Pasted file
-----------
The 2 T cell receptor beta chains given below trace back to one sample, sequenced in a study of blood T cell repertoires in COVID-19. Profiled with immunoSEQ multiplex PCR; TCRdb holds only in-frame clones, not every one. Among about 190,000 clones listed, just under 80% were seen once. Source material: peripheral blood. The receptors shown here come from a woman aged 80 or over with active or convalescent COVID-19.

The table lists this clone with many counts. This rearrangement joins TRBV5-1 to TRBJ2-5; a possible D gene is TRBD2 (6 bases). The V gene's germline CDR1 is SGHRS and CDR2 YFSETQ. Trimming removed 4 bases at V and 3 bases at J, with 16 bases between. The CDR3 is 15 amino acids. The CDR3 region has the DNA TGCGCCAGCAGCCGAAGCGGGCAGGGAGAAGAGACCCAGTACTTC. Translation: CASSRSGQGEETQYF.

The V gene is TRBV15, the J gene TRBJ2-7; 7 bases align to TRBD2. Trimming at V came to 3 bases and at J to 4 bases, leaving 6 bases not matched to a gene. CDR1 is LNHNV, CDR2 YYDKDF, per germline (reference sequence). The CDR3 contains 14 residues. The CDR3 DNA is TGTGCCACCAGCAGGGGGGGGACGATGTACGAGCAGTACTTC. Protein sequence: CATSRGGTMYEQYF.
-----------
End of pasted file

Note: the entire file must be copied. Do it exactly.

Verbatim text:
The 2 T cell receptor beta chains given below trace back to one sample, sequenced in a study of blood T cell repertoires in COVID-19. Profiled with immunoSEQ multiplex PCR; TCRdb holds only in-frame clones, not every one. Among about 190,000 clones listed, just under 80% were seen once. Source material: peripheral blood. The receptors shown here come from a woman aged 80 or over with active or convalescent COVID-19.

The table lists this clone with many counts. This rearrangement joins TRBV5-1 to TRBJ2-5; a possible D gene is TRBD2 (6 bases). The V gene's germline CDR1 is SGHRS and CDR2 YFSETQ. Trimming removed 4 bases at V and 3 bases at J, with 16 bases between. The CDR3 is 15 amino acids. The CDR3 region has the DNA TGCGCCAGCAGCCGAAGCGGGCAGGGAGAAGAGACCCAGTACTTC. Translation: CASSRSGQGEETQYF.

The V gene is TRBV15, the J gene TRBJ2-7; 7 bases align to TRBD2. Trimming at V came to 3 bases and at J to 4 bases, leaving 6 bases not matched to a gene. CDR1 is LNHNV, CDR2 YYDKDF, per germline (reference sequence). The CDR3 contains 14 residues. The CDR3 DNA is TGTGCCACCAGCAGGGGGGGGACGATGTACGAGCAGTACTTC. Protein sequence: CATSRGGTMYEQYF.